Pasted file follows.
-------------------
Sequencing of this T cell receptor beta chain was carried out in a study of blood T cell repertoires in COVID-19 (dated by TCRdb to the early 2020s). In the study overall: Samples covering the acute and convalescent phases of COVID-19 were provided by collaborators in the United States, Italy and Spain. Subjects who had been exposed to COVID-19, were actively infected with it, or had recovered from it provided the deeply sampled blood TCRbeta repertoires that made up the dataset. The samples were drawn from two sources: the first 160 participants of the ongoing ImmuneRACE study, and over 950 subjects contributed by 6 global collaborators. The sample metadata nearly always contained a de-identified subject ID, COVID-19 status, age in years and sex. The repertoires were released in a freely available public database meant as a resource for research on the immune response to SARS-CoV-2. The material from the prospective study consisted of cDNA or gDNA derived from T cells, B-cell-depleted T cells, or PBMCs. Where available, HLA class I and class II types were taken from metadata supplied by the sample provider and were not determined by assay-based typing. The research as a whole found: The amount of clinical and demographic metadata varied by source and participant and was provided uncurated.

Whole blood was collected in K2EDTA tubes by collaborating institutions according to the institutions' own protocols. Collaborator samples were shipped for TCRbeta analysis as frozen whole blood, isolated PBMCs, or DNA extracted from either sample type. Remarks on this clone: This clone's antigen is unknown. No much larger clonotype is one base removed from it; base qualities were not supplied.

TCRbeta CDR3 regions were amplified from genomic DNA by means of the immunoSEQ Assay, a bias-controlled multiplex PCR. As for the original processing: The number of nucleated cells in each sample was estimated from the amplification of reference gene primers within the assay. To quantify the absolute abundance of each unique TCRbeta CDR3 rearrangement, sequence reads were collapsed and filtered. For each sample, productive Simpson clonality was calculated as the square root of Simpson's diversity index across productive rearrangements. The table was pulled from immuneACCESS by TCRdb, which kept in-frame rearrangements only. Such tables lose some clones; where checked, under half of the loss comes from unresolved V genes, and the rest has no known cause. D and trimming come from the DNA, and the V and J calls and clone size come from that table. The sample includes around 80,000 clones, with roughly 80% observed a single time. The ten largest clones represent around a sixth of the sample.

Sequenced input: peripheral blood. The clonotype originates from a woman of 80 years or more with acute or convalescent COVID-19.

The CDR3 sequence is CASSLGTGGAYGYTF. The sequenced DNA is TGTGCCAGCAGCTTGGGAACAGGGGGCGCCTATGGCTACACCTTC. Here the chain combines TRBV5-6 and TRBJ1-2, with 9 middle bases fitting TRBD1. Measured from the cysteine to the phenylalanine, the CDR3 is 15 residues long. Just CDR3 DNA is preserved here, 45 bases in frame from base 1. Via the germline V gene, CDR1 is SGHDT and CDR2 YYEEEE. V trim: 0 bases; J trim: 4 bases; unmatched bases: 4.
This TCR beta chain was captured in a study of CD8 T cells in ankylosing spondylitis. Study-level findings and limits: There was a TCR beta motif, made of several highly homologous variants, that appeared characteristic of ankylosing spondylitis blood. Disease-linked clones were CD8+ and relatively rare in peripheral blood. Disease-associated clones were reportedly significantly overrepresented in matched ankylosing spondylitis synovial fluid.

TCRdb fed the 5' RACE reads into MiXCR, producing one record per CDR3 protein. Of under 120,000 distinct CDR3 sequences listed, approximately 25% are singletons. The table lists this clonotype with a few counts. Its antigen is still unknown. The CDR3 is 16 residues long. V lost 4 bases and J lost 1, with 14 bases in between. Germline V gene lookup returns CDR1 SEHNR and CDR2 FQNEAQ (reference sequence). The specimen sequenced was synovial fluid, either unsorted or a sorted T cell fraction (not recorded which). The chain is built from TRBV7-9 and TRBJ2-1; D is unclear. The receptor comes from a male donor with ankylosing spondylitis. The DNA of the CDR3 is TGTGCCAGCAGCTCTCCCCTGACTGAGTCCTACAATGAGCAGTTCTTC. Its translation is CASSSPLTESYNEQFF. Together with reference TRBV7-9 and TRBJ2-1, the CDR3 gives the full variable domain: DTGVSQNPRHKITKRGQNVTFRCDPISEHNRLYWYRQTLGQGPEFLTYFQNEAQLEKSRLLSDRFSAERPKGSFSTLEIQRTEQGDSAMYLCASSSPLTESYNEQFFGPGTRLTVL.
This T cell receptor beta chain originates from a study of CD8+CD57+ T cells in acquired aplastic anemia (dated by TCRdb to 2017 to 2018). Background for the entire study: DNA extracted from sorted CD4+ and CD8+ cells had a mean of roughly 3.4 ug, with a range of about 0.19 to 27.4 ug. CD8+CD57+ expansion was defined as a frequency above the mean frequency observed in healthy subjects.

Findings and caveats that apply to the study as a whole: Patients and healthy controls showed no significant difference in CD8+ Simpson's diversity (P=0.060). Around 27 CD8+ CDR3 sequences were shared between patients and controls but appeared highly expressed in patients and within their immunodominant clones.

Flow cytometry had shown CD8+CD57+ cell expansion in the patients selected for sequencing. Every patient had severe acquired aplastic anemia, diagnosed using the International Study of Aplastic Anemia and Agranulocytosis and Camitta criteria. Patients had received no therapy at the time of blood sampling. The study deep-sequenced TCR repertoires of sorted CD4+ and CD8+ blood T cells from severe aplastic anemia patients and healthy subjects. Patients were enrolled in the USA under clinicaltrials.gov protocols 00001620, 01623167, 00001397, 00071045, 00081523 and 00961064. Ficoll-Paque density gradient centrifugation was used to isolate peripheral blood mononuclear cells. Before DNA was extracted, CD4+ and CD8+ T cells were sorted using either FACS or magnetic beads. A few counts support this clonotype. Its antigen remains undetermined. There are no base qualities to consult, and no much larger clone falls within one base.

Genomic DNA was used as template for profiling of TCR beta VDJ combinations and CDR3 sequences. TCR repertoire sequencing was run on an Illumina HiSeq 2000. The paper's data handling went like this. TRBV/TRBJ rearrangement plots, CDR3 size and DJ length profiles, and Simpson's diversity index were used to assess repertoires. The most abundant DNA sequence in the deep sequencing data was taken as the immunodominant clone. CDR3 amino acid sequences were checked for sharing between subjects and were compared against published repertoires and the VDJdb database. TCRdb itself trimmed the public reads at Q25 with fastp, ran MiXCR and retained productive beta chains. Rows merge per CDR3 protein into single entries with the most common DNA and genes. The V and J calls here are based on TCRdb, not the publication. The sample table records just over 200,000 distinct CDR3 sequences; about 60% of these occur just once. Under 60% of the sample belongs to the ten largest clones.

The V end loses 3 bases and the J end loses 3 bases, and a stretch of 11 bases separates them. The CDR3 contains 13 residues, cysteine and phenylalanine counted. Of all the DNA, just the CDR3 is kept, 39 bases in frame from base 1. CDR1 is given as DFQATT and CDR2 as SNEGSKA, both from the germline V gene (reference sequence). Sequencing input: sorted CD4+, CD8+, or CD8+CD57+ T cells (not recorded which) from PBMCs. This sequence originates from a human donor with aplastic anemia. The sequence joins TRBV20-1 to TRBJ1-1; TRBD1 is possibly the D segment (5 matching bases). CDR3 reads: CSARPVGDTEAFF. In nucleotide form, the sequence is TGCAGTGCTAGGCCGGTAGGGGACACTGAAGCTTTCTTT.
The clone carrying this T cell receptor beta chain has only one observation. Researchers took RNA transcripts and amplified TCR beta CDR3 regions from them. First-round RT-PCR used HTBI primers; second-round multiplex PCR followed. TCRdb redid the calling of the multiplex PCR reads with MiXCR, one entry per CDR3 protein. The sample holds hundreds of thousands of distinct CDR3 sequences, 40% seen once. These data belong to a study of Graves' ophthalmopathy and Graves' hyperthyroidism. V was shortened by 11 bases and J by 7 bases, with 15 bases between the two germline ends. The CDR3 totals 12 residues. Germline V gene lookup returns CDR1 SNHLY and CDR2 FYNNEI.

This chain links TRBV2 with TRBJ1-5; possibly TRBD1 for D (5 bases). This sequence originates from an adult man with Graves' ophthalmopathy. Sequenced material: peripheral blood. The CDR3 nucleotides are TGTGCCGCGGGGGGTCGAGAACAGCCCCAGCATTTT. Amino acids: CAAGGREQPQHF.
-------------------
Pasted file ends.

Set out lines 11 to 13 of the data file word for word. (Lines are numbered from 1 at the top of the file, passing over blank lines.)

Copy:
Genomic DNA was used as template for profiling of TCR beta VDJ combinations and CDR3 sequences. TCR repertoire sequencing was run on an Illumina HiSeq 2000. The paper's data handling went like this. TRBV/TRBJ rearrangement plots, CDR3 size and DJ length profiles, and Simpson's diversity index were used to assess repertoires. The most abundant DNA sequence in the deep sequencing data was taken as the immunodominant clone. CDR3 amino acid sequences were checked for sharing between subjects and were compared against published repertoires and the VDJdb database. TCRdb itself trimmed the public reads at Q25 with fastp, ran MiXCR and retained productive beta chains. Rows merge per CDR3 protein into single entries with the most common DNA and genes. The V and J calls here are based on TCRdb, not the publication. The sample table records just over 200,000 distinct CDR3 sequences; about 60% of these occur just once. Under 60% of the sample belongs to the ten largest clones.

The V end loses 3 bases and the J end loses 3 bases, and a stretch of 11 bases separates them. The CDR3 contains 13 residues, cysteine and phenylalanine counted. Of all the DNA, just the CDR3 is kept, 39 bases in frame from base 1. CDR1 is given as DFQATT and CDR2 as SNEGSKA, both from the germline V gene (reference sequence). Sequencing input: sorted CD4+, CD8+, or CD8+CD57+ T cells (not recorded which) from PBMCs. This sequence originates from a human donor with aplastic anemia. The sequence joins TRBV20-1 to TRBJ1-1; TRBD1 is possibly the D segment (5 matching bases). CDR3 reads: CSARPVGDTEAFF. In nucleotide form, the sequence is TGCAGTGCTAGGCCGGTAGGGGACACTGAAGCTTTCTTT.
The clone carrying this T cell receptor beta chain has only one observation. Researchers took RNA transcripts and amplified TCR beta CDR3 regions from them. First-round RT-PCR used HTBI primers; second-round multiplex PCR followed. TCRdb redid the calling of the multiplex PCR reads with MiXCR, one entry per CDR3 protein. The sample holds hundreds of thousands of distinct CDR3 sequences, 40% seen once. These data belong to a study of Graves' ophthalmopathy and Graves' hyperthyroidism. V was shortened by 11 bases and J by 7 bases, with 15 bases between the two germline ends. The CDR3 totals 12 residues. Germline V gene lookup returns CDR1 SNHLY and CDR2 FYNNEI.